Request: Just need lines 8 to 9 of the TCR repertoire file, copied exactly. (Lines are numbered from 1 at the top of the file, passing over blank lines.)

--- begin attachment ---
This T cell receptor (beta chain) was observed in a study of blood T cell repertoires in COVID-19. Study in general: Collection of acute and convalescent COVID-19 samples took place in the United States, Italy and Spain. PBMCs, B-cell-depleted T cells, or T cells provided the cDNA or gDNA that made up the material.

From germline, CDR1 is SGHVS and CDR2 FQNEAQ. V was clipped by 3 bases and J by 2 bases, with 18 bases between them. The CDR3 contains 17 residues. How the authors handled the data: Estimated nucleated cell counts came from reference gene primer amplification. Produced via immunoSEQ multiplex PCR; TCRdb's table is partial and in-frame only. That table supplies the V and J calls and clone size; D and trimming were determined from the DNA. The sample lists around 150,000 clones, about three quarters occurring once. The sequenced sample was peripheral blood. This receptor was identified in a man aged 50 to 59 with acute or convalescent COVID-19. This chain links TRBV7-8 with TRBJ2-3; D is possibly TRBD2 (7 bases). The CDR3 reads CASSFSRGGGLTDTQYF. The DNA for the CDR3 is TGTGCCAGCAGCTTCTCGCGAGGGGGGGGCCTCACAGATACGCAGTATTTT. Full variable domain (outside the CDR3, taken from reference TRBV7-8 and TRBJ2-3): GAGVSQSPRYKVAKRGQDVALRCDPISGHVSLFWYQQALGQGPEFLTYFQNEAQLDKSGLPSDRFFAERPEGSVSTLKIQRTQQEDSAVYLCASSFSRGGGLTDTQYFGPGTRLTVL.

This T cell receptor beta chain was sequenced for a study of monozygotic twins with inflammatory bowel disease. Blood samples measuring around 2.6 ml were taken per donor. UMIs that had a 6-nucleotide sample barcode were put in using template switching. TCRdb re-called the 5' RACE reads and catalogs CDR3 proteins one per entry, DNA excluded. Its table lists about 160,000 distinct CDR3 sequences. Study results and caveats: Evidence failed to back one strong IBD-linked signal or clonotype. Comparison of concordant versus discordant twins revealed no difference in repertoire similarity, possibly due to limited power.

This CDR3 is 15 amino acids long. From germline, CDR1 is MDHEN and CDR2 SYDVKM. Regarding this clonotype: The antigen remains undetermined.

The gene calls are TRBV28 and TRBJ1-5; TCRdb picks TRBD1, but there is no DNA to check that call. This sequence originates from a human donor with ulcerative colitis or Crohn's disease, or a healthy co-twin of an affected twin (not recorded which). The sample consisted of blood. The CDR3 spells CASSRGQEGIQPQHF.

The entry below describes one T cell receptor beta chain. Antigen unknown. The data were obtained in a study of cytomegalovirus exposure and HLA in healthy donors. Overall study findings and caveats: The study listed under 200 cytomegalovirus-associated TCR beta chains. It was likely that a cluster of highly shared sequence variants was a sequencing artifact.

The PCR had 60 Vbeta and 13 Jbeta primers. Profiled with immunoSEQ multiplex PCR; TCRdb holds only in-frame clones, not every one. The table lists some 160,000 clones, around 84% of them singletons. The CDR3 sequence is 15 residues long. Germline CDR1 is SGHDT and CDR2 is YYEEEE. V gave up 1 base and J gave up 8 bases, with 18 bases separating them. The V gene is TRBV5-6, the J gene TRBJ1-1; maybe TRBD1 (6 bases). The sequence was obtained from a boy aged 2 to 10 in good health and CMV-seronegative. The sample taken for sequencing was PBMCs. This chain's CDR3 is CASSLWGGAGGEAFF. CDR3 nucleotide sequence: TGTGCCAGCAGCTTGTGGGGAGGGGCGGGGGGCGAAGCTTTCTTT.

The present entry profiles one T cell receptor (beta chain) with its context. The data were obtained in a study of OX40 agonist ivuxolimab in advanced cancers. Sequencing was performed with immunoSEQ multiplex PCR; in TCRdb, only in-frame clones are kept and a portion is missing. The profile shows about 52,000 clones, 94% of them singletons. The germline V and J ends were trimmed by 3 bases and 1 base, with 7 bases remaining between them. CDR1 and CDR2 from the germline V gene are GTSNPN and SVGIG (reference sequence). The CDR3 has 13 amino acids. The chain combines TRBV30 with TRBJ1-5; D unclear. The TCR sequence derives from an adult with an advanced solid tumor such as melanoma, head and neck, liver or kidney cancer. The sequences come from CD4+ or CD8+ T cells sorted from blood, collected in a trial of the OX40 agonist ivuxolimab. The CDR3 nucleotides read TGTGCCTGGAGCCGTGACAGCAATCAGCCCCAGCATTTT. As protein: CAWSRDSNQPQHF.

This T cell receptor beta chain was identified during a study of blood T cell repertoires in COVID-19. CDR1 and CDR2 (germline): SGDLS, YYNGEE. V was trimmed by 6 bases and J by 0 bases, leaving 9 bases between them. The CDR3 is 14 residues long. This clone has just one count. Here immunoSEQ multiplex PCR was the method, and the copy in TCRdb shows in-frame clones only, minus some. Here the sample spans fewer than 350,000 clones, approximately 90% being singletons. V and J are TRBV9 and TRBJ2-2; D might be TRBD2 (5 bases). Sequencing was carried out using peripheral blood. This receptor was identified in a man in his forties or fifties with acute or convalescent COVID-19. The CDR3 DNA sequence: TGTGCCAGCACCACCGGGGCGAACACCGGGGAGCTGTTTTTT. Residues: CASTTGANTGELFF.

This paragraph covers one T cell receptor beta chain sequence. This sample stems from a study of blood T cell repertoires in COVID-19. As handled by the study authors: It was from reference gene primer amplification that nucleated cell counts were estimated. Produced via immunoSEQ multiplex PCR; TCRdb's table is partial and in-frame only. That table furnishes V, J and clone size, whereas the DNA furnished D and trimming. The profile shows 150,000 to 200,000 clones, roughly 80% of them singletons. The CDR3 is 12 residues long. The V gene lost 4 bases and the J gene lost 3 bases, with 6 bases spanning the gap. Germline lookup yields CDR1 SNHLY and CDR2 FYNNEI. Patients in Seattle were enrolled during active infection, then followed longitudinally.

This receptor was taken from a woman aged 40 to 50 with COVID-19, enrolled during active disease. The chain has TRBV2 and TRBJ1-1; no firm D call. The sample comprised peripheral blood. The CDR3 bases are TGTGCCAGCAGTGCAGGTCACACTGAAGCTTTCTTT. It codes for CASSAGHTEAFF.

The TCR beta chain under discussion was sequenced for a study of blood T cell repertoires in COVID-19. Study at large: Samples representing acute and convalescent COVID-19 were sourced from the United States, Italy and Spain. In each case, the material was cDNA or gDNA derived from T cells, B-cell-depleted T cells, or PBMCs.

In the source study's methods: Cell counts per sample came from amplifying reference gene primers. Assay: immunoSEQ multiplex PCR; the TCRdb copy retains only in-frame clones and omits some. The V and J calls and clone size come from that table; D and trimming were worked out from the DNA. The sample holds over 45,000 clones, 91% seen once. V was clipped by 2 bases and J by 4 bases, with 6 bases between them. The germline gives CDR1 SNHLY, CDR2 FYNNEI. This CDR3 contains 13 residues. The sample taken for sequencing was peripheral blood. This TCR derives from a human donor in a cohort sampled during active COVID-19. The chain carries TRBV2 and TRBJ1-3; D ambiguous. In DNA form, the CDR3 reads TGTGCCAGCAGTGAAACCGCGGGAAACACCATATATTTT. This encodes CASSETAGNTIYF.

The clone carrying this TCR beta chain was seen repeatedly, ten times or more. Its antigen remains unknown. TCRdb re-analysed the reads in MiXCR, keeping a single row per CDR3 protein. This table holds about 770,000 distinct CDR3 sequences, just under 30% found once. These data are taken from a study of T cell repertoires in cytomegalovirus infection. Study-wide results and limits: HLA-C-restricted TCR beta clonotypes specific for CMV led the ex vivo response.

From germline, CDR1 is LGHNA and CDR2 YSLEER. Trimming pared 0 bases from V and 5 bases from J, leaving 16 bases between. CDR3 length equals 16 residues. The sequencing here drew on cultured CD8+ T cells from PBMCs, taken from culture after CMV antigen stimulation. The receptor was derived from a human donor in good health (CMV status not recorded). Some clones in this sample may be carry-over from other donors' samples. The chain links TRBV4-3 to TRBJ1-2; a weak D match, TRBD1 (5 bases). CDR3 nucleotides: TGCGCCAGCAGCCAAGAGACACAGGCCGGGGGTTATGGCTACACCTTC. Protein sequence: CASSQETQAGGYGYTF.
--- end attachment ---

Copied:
The present entry profiles one T cell receptor (beta chain) with its context. The data were obtained in a study of OX40 agonist ivuxolimab in advanced cancers. Sequencing was performed with immunoSEQ multiplex PCR; in TCRdb, only in-frame clones are kept and a portion is missing. The profile shows about 52,000 clones, 94% of them singletons. The germline V and J ends were trimmed by 3 bases and 1 base, with 7 bases remaining between them. CDR1 and CDR2 from the germline V gene are GTSNPN and SVGIG (reference sequence). The CDR3 has 13 amino acids. The chain combines TRBV30 with TRBJ1-5; D unclear. The TCR sequence derives from an adult with an advanced solid tumor such as melanoma, head and neck, liver or kidney cancer. The sequences come from CD4+ or CD8+ T cells sorted from blood, collected in a trial of the OX40 agonist ivuxolimab. The CDR3 nucleotides read TGTGCCTGGAGCCGTGACAGCAATCAGCCCCAGCATTTT. As protein: CAWSRDSNQPQHF.

This T cell receptor beta chain was identified during a study of blood T cell repertoires in COVID-19. CDR1 and CDR2 (germline): SGDLS, YYNGEE. V was trimmed by 6 bases and J by 0 bases, leaving 9 bases between them. The CDR3 is 14 residues long. This clone has just one count. Here immunoSEQ multiplex PCR was the method, and the copy in TCRdb shows in-frame clones only, minus some. Here the sample spans fewer than 350,000 clones, approximately 90% being singletons. V and J are TRBV9 and TRBJ2-2; D might be TRBD2 (5 bases). Sequencing was carried out using peripheral blood. This receptor was identified in a man in his forties or fifties with acute or convalescent COVID-19. The CDR3 DNA sequence: TGTGCCAGCACCACCGGGGCGAACACCGGGGAGCTGTTTTTT. Residues: CASTTGANTGELFF.